In this paper, we present a framework for moving compute and data between processing elements in a distributed heterogeneous system. The implementation of the framework is based on the LLVM compiler toolchain combined with the UCX communication framework. The framework can generate binary machine code or LLVM bitcode for multiple CPU architectures and move the code to remote machines while dynamically optimizing and linking the code on the target platform. The remotely injected code can recursively propagate itself to other remote machines or generate new code. The goal of this paper is threefold: (a) to present an architecture and implementation of the framework that provides essential infrastructure to program a new class of disaggregated systems wherein heterogeneous programming elements such as compute nodes and data processing units (DPUs) are distributed across the system, (b) to demonstrate how the framework can be integrated with modern, high-level programming languages such as Julia, and (c) to demonstrate and evaluate a new class of eXtended Remote Direct Memory Access (X-RDMA) communication operations that are enabled by this framework. To evaluate the capabilities of the framework, we used a cluster with Fujitsu CPUs and heterogeneous cluster with Intel CPUs and BlueField-2 DPUs interconnected using high-performance RDMA fabric. We demonstrated an X-RDMA pointer chase application that outperforms an RDMA GET-based implementation by 70% and is as fast as Active Messages, but does not require function predeployment on remote platforms.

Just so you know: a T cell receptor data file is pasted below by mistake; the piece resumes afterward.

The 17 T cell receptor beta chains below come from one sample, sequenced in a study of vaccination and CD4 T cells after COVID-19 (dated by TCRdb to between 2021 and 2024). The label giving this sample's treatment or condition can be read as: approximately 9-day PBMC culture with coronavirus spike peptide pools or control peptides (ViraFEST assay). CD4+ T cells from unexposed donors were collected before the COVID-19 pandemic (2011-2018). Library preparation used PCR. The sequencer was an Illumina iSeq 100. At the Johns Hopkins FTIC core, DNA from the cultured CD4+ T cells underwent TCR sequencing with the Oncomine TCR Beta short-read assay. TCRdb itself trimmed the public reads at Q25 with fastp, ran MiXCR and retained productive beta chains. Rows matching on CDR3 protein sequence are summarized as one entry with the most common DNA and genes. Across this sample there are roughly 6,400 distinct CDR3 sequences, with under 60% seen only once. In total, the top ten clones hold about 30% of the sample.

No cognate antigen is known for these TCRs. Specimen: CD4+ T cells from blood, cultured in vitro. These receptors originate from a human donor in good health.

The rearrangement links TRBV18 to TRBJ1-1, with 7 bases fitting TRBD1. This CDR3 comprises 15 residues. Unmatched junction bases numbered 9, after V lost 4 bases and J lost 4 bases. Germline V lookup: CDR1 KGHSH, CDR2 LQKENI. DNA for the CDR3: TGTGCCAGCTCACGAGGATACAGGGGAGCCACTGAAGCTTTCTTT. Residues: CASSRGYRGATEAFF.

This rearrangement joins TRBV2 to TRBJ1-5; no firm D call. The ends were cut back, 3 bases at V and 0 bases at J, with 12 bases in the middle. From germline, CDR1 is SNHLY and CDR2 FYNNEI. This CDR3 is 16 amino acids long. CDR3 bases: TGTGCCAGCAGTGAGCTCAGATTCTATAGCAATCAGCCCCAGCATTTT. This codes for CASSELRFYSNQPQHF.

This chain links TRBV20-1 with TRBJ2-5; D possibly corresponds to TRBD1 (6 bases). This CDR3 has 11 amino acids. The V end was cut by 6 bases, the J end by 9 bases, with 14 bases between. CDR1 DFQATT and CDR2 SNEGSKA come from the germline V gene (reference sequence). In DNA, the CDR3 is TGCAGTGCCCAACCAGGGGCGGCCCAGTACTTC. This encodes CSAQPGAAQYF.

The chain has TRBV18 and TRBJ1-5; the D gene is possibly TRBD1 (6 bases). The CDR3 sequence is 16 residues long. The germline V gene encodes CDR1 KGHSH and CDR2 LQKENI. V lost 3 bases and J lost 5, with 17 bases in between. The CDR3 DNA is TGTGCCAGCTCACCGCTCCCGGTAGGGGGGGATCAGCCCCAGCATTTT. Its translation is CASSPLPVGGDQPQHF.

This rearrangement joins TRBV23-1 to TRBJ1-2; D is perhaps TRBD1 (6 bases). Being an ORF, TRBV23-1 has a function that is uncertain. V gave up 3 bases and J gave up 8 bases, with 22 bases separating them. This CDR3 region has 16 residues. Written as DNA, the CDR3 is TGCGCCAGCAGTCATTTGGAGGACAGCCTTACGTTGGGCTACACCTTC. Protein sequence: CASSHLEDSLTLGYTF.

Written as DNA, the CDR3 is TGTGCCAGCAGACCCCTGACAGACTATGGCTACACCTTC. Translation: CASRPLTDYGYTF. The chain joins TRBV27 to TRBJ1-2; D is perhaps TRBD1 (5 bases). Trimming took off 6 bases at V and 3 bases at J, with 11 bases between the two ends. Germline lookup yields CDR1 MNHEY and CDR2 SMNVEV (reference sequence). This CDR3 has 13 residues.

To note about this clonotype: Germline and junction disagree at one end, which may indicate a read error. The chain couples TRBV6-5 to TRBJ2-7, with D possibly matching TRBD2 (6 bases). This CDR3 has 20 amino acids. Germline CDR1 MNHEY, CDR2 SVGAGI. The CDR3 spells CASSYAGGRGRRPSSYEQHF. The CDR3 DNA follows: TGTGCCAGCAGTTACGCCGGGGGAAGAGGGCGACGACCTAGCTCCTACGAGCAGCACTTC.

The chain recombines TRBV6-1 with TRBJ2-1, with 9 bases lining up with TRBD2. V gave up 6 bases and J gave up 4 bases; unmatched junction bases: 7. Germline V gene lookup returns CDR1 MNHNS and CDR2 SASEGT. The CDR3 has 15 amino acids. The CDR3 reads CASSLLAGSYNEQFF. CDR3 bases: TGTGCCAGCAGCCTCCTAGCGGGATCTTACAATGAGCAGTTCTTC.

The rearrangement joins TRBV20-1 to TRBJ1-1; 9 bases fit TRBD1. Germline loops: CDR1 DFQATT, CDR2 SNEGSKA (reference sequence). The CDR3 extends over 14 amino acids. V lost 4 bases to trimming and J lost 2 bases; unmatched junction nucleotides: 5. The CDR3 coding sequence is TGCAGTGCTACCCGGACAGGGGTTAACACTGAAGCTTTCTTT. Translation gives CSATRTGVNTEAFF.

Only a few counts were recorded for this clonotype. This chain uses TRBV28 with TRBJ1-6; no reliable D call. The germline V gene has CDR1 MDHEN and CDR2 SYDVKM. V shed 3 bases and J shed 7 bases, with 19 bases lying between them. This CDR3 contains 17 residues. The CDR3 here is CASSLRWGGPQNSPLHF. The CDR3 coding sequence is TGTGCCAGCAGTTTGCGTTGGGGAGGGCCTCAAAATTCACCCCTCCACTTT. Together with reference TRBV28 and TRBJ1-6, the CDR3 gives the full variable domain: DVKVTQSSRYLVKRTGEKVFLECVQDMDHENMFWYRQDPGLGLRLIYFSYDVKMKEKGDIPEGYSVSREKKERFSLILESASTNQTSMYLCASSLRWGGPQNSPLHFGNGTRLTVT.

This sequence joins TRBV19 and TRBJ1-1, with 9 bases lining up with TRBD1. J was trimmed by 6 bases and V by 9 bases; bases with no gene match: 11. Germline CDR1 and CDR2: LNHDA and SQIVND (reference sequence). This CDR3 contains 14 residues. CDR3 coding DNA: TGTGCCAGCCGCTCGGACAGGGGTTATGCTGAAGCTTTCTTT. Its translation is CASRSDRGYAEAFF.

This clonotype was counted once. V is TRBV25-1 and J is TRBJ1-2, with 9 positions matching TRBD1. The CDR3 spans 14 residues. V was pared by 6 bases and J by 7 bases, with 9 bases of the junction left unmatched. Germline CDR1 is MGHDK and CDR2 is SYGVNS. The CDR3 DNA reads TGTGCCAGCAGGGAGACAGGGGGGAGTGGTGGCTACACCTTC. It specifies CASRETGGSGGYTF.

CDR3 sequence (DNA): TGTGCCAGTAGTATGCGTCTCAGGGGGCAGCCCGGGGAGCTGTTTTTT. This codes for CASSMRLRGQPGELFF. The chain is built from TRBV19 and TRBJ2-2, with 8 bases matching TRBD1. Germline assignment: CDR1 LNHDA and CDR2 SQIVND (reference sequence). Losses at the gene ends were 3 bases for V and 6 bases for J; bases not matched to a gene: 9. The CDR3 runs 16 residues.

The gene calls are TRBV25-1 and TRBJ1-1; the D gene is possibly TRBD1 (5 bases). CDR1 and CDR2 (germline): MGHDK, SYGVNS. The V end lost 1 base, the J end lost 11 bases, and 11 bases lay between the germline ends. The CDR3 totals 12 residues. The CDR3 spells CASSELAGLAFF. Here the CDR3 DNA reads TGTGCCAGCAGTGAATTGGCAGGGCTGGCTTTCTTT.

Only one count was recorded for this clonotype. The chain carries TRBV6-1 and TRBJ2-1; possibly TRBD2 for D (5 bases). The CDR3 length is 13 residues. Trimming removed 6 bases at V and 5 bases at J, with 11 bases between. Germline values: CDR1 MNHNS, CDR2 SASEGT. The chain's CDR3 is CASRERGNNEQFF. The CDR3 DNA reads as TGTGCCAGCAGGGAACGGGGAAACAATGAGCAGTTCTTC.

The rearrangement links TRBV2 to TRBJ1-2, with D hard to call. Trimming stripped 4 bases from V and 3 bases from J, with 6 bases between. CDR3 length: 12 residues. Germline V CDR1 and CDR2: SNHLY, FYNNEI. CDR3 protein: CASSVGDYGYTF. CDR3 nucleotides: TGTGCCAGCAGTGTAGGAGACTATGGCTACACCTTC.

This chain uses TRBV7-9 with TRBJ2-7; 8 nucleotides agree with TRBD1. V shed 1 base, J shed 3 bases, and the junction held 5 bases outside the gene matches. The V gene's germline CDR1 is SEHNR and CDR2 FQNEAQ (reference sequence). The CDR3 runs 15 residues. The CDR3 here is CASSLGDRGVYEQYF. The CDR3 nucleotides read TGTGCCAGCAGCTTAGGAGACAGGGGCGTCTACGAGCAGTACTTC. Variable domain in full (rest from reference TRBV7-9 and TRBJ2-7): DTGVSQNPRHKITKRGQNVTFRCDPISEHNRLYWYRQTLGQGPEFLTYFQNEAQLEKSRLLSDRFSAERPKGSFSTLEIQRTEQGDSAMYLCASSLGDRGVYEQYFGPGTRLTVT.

Luis E. Peña, Arm

Speaker Bio

13:15-14:00
UCX on RISC-V After-Action Review

Tactical Computing Labs recently ported UCX onto RISC-V. Porting UCX to RISC-V presents opportunities for the high performance computing (HPC) community to identify gaps in the current RISC-V GNU/Linux implementation, codify RISC-V ISA extensions for HPC, and identify nuances in the RISC-V ISA specification which need to be clarified for HPC software. RISC-V is an “open source” instruction set architecture (ISA) providing hardware developers a royalty free specification, or contract, for implementing RISC-V processors. The RISC-V ISA is segmented into extensions providing hardware developers “building blocks” to select when designing and implementing a RISC-V processor. Currently, RISC-V enjoys popularity in the IoT (Internet-of-Things) device market. Commercial GNU/Linux distribution support for RISC-V is nascent. As a consequence of RISC-V’s popularity in the IoT device market, GNU/Linux support for RISC-V has been driven and focused towards IoT devices. Tactical Computing Labs’ port of UCX to RISC-V identified gaps in current operating system support and the ISA specification that are relevant to hardware engineers and software developers interested the utilization of RISC-V in HPC. This technical talk will highlight and explain the gaps discovered by Tactical Computing Lab’s RISC-V UCX port, specifically, limitations in the current GNU/Linux support for RISC-V, the impact of the GNU/Linux kernel’s RISC-V support on interconnect choices, the base RISC-V ISA’s support for managing memory consistency and implications in an HPC context, nuances in the RISC-V specification’s advise for handling self-modifying code, and recommendations for parties interested in the use of RISC-V for HPC.

Christopher Taylor, Tactical Computing Labs

Speaker Bio

14:00 Adjourn
09/22 08:00-08:15
Opening Remarks for OpenSHMEM session

OpenSHMEM update

Steve Poole, LANL

BIO

8:15-08:45
Rethinking OpenSHMEM Concepts for Better Small Message Performance

OpenSHMEM update

Aaron Welch, University of Houston

BIO

08:45-09:15